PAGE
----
Tuesday, November 27, 2012

Film Review - Skyfall

Agent Down! Agent Down! is the key repeated phrase crackling over the speakers at MI6 headquarters in the opening sequence of Skyfall the 23rd instalment of Ian Fleming's James Bond as Academy Award winning director Sam Mendes takes his turn at the helm of a Bond film.

Mendes who's credits include 1999's American Beauty which won Best Picture in the best year for movies since 1939 and the underrated Jarhead breathes new life into the series after the uneven Quantum of Solace which is more than likely in bottom 5 of any Bond aficionados list of Bond films.

This time out James Bond (Daniel Craig) returns from the dead to help as MI6's is under attack from an enemy that knows all of the organizational protocols, fail safes and is a master of computers, technology and digital devices. This adversary has stolen the confidential list of undercover agents and has threaten to post the names on the web.

At the same time M (Judi Dench) is under attack from the government and it's ministers for her handling of the spy agency. She is blamed for loosing the list and Government official Gareth Mallory (Ralph Fiennes) is tasked to advise M that she has been extended the opportunity to retire gracefully which she refuses to do until the job is done.

Upon his return Bond undergoes a series of fitness, shooting and endurance tests needing to prove at his advanced age that he still has the ability to be a field agent. We met the new Q (Ben Whishaw) who  provides simple tools to 007 for this mission all the while mocking the extravagant gadgets of the past.

We also have the return of the classic bond girl in Severine (Berenice Marlohe) more exotic that than her locale, at ease with a cigarette in her hand, even easier on the eyes and english is definitely not her first language. Naomie Harris is also very strong as Eve a MI6 operative who can take out a bad guy, is as fast with a quip and double entendre as 007 and can slip into an evening gown when required.

In one of the all time Bond villain entrances Raoul Silva (Javier Bardem) enters the scene from the far side of the room. He knows Bonds entire resume and operative history recounting as he enters a magnificent story about rats that has everything to do with the survival of the fittest. He even has Bond's evaluation scores which were a fail in every category.  This first face to face and literally hands on encounter with 007 is riveting. However Silva knows M even better that he does Bond and is looking to settle a long outstanding score with the head of MI6 branch.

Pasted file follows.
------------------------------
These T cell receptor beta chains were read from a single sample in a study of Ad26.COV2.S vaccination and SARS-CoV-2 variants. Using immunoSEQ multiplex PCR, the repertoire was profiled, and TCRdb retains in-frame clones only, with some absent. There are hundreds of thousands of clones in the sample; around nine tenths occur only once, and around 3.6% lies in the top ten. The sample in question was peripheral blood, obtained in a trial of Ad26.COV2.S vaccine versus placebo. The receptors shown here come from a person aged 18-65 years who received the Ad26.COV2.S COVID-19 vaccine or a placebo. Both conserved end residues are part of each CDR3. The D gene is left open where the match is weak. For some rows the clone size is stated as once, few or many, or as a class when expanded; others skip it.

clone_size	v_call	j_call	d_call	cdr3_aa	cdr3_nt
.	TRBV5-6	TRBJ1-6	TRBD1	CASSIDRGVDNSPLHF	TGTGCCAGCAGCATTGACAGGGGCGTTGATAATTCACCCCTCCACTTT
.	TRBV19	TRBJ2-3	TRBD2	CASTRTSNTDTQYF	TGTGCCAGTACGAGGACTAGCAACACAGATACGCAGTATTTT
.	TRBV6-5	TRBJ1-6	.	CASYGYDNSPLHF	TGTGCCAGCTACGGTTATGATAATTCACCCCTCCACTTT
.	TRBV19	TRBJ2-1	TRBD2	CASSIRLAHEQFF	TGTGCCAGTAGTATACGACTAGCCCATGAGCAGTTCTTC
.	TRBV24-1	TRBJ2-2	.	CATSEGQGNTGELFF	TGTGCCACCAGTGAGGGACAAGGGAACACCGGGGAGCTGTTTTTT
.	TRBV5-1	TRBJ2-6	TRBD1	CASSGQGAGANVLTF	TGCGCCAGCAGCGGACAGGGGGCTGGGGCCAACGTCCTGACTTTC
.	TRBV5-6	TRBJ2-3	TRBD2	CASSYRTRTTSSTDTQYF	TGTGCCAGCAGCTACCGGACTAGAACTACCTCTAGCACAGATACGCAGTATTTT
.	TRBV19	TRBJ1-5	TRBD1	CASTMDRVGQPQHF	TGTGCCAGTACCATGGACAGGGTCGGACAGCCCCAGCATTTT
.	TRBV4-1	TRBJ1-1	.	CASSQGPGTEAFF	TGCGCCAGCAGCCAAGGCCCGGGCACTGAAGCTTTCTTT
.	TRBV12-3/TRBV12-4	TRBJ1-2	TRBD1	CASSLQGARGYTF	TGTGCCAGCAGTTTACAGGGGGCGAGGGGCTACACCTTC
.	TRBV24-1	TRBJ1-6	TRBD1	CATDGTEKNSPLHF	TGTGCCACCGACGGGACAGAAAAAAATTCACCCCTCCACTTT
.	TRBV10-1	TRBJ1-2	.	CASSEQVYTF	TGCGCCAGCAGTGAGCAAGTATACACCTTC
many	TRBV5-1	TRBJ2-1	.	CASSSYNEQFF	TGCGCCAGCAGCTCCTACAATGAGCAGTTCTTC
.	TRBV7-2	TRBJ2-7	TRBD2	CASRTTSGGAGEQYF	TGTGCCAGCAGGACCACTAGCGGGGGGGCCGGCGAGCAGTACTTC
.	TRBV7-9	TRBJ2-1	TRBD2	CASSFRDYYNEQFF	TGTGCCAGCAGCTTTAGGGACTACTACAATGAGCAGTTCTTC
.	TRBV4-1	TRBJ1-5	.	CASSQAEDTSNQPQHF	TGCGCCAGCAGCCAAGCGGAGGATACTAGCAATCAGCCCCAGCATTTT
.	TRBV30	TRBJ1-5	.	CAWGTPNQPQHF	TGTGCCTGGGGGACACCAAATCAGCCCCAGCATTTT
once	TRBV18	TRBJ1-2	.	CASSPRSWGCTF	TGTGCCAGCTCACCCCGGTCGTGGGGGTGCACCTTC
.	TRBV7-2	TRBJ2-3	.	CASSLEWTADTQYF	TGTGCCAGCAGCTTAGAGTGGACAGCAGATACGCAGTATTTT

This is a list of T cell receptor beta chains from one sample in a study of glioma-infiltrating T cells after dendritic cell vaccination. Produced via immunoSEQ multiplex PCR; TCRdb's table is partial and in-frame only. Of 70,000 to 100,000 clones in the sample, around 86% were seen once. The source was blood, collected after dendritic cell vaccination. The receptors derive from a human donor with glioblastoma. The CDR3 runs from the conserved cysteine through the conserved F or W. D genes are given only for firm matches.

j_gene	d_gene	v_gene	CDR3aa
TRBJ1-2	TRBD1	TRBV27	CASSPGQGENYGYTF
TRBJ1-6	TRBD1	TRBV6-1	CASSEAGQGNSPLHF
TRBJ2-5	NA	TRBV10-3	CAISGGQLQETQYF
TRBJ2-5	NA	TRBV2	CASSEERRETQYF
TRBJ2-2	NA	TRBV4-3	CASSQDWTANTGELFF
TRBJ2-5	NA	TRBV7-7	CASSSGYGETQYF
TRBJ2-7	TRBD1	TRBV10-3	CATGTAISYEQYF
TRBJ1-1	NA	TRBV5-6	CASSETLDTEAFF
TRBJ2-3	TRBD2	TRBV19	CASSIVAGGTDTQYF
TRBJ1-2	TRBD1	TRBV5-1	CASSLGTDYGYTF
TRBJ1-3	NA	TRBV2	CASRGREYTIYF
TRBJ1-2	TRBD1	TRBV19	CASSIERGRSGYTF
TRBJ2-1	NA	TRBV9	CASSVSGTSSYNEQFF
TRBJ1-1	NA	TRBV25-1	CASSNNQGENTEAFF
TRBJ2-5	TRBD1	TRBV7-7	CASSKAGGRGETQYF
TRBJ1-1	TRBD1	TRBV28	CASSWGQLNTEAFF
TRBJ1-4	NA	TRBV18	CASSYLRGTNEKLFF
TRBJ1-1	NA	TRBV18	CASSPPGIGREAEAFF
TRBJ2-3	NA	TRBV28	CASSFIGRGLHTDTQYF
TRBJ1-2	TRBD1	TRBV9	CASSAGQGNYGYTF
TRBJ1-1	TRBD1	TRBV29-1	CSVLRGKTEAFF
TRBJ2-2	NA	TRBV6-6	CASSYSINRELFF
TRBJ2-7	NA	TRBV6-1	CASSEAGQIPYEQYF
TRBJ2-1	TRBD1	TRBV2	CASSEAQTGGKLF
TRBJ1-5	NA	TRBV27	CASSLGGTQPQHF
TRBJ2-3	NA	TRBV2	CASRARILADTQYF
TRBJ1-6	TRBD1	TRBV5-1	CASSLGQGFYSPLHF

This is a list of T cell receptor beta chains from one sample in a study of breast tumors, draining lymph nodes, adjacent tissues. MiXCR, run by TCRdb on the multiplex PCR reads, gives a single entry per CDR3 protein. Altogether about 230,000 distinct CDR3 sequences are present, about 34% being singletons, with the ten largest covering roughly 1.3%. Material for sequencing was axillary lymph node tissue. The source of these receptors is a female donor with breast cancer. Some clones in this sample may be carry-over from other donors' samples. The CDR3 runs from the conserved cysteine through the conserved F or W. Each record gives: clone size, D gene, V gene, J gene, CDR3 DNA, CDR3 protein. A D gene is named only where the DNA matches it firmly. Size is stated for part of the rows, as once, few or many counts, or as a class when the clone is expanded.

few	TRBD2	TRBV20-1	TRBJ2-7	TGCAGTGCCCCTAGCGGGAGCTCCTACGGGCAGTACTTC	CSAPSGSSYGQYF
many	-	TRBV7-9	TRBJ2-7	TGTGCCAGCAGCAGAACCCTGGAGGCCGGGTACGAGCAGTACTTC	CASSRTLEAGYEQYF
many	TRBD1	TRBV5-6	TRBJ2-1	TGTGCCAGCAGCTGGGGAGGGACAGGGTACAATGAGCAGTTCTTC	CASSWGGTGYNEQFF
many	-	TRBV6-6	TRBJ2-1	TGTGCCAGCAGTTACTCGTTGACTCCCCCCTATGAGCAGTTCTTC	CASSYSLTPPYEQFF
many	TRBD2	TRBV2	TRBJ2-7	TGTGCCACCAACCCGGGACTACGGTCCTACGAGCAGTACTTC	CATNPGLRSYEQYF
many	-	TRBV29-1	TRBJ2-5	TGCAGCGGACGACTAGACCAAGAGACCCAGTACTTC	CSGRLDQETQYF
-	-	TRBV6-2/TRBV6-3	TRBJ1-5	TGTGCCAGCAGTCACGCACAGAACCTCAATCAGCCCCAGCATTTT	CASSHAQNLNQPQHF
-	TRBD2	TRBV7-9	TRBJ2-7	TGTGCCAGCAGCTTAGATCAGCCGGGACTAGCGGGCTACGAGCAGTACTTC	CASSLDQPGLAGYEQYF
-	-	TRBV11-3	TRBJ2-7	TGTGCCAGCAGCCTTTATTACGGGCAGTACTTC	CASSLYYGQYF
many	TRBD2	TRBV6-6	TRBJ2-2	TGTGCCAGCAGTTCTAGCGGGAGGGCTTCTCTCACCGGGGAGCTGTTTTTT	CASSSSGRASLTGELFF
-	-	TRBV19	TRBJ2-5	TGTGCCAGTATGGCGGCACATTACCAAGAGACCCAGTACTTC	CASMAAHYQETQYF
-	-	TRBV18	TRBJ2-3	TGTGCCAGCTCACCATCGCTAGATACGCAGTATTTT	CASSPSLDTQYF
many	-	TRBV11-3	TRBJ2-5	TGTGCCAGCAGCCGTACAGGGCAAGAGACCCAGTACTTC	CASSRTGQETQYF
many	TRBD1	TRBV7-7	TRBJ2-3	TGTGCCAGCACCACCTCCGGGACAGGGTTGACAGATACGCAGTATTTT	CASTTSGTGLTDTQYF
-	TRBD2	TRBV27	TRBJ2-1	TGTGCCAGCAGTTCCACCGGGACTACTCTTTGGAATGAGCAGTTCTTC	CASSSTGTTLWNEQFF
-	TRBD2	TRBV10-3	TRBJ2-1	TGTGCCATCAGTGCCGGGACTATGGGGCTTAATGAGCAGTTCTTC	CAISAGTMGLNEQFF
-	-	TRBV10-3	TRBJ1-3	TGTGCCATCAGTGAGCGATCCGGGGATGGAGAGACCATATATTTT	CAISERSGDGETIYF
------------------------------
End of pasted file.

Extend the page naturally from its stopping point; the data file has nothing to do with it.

How to you gain the upper hand on a modern technology genius do the opposite and go low tech. Back to the basics back to the beginning where technology cannot be turned against you leaving a sophisticated trail of high tech bread crumbs to lure the adversary to you counting on his obsession with M.

Skyfall is very well written John Logan was added to the regular writing team of Neal Purvis and Robert Wade and the combination brought a return to the Classic Bond formula for this film. Logan who's extensive credits include Gladiator,  Any Given Sunday, Star Trek Nemesis, The Aviator and Hugo took the script in a new direction as Paul Haggis did when he was added to the writing team for Casino Royale. One of the best written sequences of the film is the approach and first few moments on Silva's Island a shell of a place that looks like it survived a nuclear winter. The passage shows what lengths Silva had to and would be willing to go to make something that he wants his.

Purvis and Wade can be hit and miss as their credits include The World is Not Enough, Die Another Day and the aforementioned Quantum of Solace adding two more to mosts bottom 5 list of Bond films.

Director Mendes delivers the right amount of action from the opening battle on top of a train in Istanbul to hand to hand combat on the top floors of a newly finished building in Shanghai, a chase through the streets, underground and tunnels of London and ending with a last stand in the rolling barren hills of Scotland. The action sequences don't overwhelm instead work in tandem with the story that Mendes tells so well.

Daniel Craig is excellent as the always well tailored but aging 007. Bardem is well cast as his foil with his bleached blond hair, relaxed, understated but deadly demeanour. Craig indicated that this would be his last go round as 007 however with the success that is Skyfall he can name his price to producer Barbara Broccoli to star in the next two scheduled films.

*** 1/2  out of 4

Skyfall |  Sam Mendes  | U.K. / U.S.A. | 2012 | 143 minutes.

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